The story follows several threads: one involving 'Rekhe, a young man of the eus-Peledaen family, who becomes a mage; another involving his mentor, Garrod, who plans to cross the ancient gap caused by the "Sundering of the Galaxy"; another involving 'Rekhe's lover's fleet career; and a complicated thread involving political machinations concerning the domination of the star fleet families over Mageworlds trade.
The story takes a while to get going, because there are many threads to initiate. But eventually Garrod makes his exhausting quasi-magical trip across the gap, and 'Rekhe persuades his family to sponsor a trip to the world Garrod finds. But the technological situation across the "sundering" is rather different from what the Mageworlds are used to, and it isn't at all clear if this contact will be a good thing. At the same time, the various plots coming to a head back home threaten to disturb the settled, somewhat peaceful, order of the Mageworlds. The conclusion is exciting and satisfying. The plots turn out to be more convoluted than expected, and in a sensible way. The authors manage to make the people of the Mageworlds believable and basically good, while at the same time setting them up to be the villains they become in future books. The various characters are also believable, and mostly likeable, even when they act in questionable ways.
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5.0 out of 5 stars Excellent Worldbuilding, July 11 2000
By A Customer
This review is from: The Stars Asunder: A New Novel of the Mageworlds (Mass Market Paperback)
Readers who like thoughtful, complex, exciting, unpredictable space opera ought to be reaching for the Mageworlds books.
THE STARS ASUNDER is different from the other Mageworlds books, as indeed it ought to be: now, for the first time, we see this universe from the point of view of the "villains". The Republic is the Other in this story, and the Mages' way of seeing life and the universe is the main focus. We come to understand them in this book, which in turn makes rereading the previous Mageworlds books take on new meaning.
The pacing and language is different, which I think is a plus. Convoluted, yes. Complex, yes. Unexpected, yes. And wouldn't you like, for once, not to know exactly where a story is going? If you like Lois McMaster Bujold, and Jack Vance's better work, and Vernor Vinge, then you really ought to give this book a try. It's a keeper.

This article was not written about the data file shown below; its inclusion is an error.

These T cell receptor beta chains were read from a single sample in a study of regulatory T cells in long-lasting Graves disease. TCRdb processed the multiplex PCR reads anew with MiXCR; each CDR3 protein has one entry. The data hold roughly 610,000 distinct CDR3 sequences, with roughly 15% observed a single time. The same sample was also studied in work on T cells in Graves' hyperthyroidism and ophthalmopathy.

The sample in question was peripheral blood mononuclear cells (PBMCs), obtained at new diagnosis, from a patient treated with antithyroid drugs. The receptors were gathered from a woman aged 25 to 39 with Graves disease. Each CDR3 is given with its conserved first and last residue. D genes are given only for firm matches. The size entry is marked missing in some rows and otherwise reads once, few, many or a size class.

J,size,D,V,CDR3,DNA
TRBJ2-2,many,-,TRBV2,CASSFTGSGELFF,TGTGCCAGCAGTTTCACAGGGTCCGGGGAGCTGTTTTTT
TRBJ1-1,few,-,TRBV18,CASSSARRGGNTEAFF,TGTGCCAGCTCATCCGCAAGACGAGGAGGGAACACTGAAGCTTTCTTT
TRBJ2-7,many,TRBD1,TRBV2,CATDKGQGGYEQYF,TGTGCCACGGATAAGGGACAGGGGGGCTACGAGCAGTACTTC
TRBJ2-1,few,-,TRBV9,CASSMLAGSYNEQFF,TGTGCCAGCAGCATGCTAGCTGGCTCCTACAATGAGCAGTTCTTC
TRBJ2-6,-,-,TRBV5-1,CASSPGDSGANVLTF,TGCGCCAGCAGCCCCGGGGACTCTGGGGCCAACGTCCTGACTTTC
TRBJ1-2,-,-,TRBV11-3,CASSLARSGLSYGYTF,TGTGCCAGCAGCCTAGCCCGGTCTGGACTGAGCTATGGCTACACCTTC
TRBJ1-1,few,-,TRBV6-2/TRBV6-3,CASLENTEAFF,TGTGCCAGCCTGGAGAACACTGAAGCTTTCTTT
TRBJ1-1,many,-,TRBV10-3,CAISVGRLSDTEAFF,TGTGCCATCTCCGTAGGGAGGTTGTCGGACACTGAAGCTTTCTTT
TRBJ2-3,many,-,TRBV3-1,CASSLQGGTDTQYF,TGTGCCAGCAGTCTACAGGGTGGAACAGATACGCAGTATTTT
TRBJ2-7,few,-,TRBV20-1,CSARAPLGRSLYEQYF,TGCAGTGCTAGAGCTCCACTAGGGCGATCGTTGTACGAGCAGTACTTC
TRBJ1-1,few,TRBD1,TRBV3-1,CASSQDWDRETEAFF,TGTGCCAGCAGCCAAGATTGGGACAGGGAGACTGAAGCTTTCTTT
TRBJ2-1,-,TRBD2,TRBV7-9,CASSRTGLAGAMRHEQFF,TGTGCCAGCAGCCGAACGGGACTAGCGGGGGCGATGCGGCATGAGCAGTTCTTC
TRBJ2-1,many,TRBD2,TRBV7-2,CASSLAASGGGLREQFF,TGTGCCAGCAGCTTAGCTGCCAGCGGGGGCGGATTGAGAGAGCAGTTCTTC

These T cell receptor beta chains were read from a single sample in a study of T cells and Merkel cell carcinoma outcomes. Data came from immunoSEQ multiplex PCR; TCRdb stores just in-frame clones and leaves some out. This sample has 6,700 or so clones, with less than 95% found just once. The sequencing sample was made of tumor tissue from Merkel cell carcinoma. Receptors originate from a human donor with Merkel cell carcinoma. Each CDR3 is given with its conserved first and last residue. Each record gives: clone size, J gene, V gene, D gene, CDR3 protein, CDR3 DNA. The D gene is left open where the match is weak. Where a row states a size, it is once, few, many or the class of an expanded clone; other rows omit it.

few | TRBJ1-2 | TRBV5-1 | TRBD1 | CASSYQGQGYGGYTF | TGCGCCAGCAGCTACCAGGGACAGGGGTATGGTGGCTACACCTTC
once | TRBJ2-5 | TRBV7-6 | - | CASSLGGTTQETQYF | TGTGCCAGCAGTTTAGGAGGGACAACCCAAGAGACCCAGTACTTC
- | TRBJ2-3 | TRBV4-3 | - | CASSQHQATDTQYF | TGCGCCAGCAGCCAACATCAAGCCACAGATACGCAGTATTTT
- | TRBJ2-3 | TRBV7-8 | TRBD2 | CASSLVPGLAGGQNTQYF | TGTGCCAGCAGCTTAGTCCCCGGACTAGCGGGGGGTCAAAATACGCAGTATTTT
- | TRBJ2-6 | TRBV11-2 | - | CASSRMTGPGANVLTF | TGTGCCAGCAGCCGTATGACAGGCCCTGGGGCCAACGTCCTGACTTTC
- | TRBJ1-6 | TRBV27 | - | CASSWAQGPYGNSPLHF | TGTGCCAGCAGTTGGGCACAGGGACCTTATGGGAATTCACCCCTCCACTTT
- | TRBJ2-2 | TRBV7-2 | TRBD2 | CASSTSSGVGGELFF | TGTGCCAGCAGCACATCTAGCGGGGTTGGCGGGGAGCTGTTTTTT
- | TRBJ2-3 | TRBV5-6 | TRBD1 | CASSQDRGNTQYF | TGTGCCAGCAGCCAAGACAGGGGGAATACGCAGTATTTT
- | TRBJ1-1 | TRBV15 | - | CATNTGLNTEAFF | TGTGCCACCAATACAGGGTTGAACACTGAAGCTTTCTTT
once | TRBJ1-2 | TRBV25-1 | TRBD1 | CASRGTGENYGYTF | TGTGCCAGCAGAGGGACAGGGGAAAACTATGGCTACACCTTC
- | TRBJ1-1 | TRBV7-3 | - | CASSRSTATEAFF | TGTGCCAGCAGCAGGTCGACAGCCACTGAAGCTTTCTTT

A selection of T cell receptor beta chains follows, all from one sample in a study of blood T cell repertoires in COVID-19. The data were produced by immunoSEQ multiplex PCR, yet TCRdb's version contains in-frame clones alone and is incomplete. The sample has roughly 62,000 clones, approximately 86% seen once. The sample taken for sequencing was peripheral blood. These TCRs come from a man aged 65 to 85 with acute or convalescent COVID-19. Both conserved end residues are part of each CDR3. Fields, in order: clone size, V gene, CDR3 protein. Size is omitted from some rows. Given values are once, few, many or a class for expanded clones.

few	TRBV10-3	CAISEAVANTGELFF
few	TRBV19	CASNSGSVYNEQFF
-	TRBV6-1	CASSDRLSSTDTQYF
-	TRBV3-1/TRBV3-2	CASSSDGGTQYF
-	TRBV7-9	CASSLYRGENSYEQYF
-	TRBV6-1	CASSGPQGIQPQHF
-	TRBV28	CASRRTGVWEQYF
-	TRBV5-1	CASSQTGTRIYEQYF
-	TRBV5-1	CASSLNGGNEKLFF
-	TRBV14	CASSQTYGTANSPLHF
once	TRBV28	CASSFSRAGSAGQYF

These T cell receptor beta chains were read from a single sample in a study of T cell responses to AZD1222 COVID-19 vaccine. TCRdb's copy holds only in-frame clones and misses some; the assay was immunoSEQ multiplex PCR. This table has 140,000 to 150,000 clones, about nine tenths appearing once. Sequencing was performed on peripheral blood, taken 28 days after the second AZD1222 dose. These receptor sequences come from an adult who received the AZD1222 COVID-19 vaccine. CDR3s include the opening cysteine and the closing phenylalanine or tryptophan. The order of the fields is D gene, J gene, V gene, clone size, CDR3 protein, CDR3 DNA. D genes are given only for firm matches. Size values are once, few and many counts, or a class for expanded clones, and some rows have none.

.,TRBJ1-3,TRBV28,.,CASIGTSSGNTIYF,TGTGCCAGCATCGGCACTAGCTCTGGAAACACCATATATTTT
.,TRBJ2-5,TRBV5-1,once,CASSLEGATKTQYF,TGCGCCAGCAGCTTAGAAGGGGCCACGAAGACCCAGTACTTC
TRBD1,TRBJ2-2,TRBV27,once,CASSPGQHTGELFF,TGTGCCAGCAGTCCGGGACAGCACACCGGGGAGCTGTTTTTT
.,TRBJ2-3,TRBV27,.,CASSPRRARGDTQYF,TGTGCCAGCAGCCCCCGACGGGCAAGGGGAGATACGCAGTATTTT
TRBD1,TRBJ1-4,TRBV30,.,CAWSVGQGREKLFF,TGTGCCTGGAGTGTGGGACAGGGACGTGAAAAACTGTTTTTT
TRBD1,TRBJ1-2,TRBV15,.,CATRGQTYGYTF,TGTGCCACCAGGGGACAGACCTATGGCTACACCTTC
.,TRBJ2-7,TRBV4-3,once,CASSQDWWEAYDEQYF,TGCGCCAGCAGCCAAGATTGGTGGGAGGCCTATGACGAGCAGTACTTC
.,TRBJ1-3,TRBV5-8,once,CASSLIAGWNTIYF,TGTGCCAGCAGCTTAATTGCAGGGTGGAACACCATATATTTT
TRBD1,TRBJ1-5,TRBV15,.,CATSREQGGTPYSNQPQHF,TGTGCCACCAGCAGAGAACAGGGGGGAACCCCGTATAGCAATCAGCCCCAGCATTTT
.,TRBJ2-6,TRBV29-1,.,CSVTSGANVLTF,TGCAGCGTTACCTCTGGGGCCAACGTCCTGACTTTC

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2.0 out of 5 stars Les Mediocres...Like A Treadmill -- Ending Up Nowhere, May 28 2002
By A Customer
This review is from: The Stars Asunder: A New Novel of the Mageworlds (Mass Market Paperback)
Again, very choppy overall. My hope of discovering something was disappointed by the average to poor writing and disjointed reading experience. One would think two people could keep each other interesting but maybe the converse holds true. This genre seems to suffer from inbreeding. It's chock full of aspiring writers who consider themselves expert because they've read luminaries. They then strive to be writers, the drive is out of ambition, and they end up criticizing each other into monotony. Les Mediocres remain peripheral to talent as long as they spend too much time picking apart each other and the craft. The question that addresses the problem may be, where are the editors who keep this level of blah from congesting the shelves. I suppose it's all right that the sentences and puctuation are correct if you just want to engage your mind like being on a treadmill, ending up nowhere.
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5.0 out of 5 stars First-Rate SF, May 30 1999
By A Customer
This review is from: STARS ASUNDER (Hardcover)
It's kind of odd that the first five books were called "Mageworlds" when actually the Mages were more or less the enemy, and the stories took place on the other side of the galaxy. But this time, we really see this universe from the point of view of the "bad guys"--who aren't necessarily bad.